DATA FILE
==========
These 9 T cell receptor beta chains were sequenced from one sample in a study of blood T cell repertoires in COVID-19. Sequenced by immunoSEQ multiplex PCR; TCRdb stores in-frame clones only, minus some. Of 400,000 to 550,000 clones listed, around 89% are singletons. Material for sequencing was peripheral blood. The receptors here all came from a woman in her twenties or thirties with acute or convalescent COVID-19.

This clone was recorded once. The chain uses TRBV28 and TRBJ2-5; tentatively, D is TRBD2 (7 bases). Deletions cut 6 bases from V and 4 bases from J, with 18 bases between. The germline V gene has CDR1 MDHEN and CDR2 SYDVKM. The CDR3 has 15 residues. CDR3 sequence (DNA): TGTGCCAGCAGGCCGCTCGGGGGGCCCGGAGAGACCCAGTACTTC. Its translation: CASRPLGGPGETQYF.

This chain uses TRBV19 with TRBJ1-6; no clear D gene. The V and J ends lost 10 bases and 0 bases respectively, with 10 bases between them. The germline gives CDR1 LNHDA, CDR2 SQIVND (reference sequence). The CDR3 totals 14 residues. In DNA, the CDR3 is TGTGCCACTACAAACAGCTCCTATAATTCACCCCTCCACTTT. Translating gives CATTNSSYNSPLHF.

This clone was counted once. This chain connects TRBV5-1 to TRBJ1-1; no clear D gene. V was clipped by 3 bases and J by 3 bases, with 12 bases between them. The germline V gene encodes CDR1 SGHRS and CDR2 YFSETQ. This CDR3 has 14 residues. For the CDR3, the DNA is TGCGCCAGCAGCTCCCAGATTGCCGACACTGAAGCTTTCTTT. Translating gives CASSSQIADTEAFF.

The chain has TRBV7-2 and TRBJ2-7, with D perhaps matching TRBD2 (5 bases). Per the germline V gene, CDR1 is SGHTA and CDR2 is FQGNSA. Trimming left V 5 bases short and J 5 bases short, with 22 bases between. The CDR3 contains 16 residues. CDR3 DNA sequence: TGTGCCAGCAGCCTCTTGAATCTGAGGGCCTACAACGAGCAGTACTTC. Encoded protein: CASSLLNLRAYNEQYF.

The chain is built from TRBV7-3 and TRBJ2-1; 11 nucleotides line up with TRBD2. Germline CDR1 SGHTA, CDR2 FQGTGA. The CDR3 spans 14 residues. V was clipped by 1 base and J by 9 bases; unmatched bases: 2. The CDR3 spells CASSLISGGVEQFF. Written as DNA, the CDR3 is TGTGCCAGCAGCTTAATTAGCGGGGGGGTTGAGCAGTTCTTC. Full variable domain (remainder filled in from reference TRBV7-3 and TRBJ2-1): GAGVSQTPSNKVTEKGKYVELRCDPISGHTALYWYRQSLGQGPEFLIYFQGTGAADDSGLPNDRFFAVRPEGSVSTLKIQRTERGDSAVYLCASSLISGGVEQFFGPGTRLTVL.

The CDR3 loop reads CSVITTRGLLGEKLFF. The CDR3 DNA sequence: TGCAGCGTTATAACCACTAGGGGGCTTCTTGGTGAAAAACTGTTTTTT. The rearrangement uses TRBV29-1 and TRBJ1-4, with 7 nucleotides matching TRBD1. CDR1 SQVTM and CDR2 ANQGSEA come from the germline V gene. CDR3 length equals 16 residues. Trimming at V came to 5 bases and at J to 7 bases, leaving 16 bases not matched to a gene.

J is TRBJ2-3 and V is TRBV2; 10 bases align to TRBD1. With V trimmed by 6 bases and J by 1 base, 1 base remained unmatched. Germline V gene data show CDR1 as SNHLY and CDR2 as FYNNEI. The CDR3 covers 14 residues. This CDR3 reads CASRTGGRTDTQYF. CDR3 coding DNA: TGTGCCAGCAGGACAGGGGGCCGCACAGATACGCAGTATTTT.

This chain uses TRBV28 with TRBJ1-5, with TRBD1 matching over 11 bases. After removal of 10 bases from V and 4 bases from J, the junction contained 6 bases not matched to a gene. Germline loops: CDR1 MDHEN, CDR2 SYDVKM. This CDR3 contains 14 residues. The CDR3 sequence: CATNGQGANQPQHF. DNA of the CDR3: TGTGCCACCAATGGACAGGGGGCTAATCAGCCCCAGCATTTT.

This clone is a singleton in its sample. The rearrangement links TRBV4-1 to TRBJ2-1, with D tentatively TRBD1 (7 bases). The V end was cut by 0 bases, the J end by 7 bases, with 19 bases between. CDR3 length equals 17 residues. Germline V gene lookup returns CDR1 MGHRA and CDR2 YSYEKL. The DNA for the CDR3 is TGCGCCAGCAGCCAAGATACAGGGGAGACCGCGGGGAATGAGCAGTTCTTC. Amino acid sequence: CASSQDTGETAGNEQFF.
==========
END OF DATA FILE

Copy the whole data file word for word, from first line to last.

These 9 T cell receptor beta chains were sequenced from one sample in a study of blood T cell repertoires in COVID-19. Sequenced by immunoSEQ multiplex PCR; TCRdb stores in-frame clones only, minus some. Of 400,000 to 550,000 clones listed, around 89% are singletons. Material for sequencing was peripheral blood. The receptors here all came from a woman in her twenties or thirties with acute or convalescent COVID-19.

This clone was recorded once. The chain uses TRBV28 and TRBJ2-5; tentatively, D is TRBD2 (7 bases). Deletions cut 6 bases from V and 4 bases from J, with 18 bases between. The germline V gene has CDR1 MDHEN and CDR2 SYDVKM. The CDR3 has 15 residues. CDR3 sequence (DNA): TGTGCCAGCAGGCCGCTCGGGGGGCCCGGAGAGACCCAGTACTTC. Its translation: CASRPLGGPGETQYF.

This chain uses TRBV19 with TRBJ1-6; no clear D gene. The V and J ends lost 10 bases and 0 bases respectively, with 10 bases between them. The germline gives CDR1 LNHDA, CDR2 SQIVND (reference sequence). The CDR3 totals 14 residues. In DNA, the CDR3 is TGTGCCACTACAAACAGCTCCTATAATTCACCCCTCCACTTT. Translating gives CATTNSSYNSPLHF.

This clone was counted once. This chain connects TRBV5-1 to TRBJ1-1; no clear D gene. V was clipped by 3 bases and J by 3 bases, with 12 bases between them. The germline V gene encodes CDR1 SGHRS and CDR2 YFSETQ. This CDR3 has 14 residues. For the CDR3, the DNA is TGCGCCAGCAGCTCCCAGATTGCCGACACTGAAGCTTTCTTT. Translating gives CASSSQIADTEAFF.

The chain has TRBV7-2 and TRBJ2-7, with D perhaps matching TRBD2 (5 bases). Per the germline V gene, CDR1 is SGHTA and CDR2 is FQGNSA. Trimming left V 5 bases short and J 5 bases short, with 22 bases between. The CDR3 contains 16 residues. CDR3 DNA sequence: TGTGCCAGCAGCCTCTTGAATCTGAGGGCCTACAACGAGCAGTACTTC. Encoded protein: CASSLLNLRAYNEQYF.

The chain is built from TRBV7-3 and TRBJ2-1; 11 nucleotides line up with TRBD2. Germline CDR1 SGHTA, CDR2 FQGTGA. The CDR3 spans 14 residues. V was clipped by 1 base and J by 9 bases; unmatched bases: 2. The CDR3 spells CASSLISGGVEQFF. Written as DNA, the CDR3 is TGTGCCAGCAGCTTAATTAGCGGGGGGGTTGAGCAGTTCTTC. Full variable domain (remainder filled in from reference TRBV7-3 and TRBJ2-1): GAGVSQTPSNKVTEKGKYVELRCDPISGHTALYWYRQSLGQGPEFLIYFQGTGAADDSGLPNDRFFAVRPEGSVSTLKIQRTERGDSAVYLCASSLISGGVEQFFGPGTRLTVL.

The CDR3 loop reads CSVITTRGLLGEKLFF. The CDR3 DNA sequence: TGCAGCGTTATAACCACTAGGGGGCTTCTTGGTGAAAAACTGTTTTTT. The rearrangement uses TRBV29-1 and TRBJ1-4, with 7 nucleotides matching TRBD1. CDR1 SQVTM and CDR2 ANQGSEA come from the germline V gene. CDR3 length equals 16 residues. Trimming at V came to 5 bases and at J to 7 bases, leaving 16 bases not matched to a gene.

J is TRBJ2-3 and V is TRBV2; 10 bases align to TRBD1. With V trimmed by 6 bases and J by 1 base, 1 base remained unmatched. Germline V gene data show CDR1 as SNHLY and CDR2 as FYNNEI. The CDR3 covers 14 residues. This CDR3 reads CASRTGGRTDTQYF. CDR3 coding DNA: TGTGCCAGCAGGACAGGGGGCCGCACAGATACGCAGTATTTT.

This chain uses TRBV28 with TRBJ1-5, with TRBD1 matching over 11 bases. After removal of 10 bases from V and 4 bases from J, the junction contained 6 bases not matched to a gene. Germline loops: CDR1 MDHEN, CDR2 SYDVKM. This CDR3 contains 14 residues. The CDR3 sequence: CATNGQGANQPQHF. DNA of the CDR3: TGTGCCACCAATGGACAGGGGGCTAATCAGCCCCAGCATTTT.

This clone is a singleton in its sample. The rearrangement links TRBV4-1 to TRBJ2-1, with D tentatively TRBD1 (7 bases). The V end was cut by 0 bases, the J end by 7 bases, with 19 bases between. CDR3 length equals 17 residues. Germline V gene lookup returns CDR1 MGHRA and CDR2 YSYEKL. The DNA for the CDR3 is TGCGCCAGCAGCCAAGATACAGGGGAGACCGCGGGGAATGAGCAGTTCTTC. Amino acid sequence: CASSQDTGETAGNEQFF.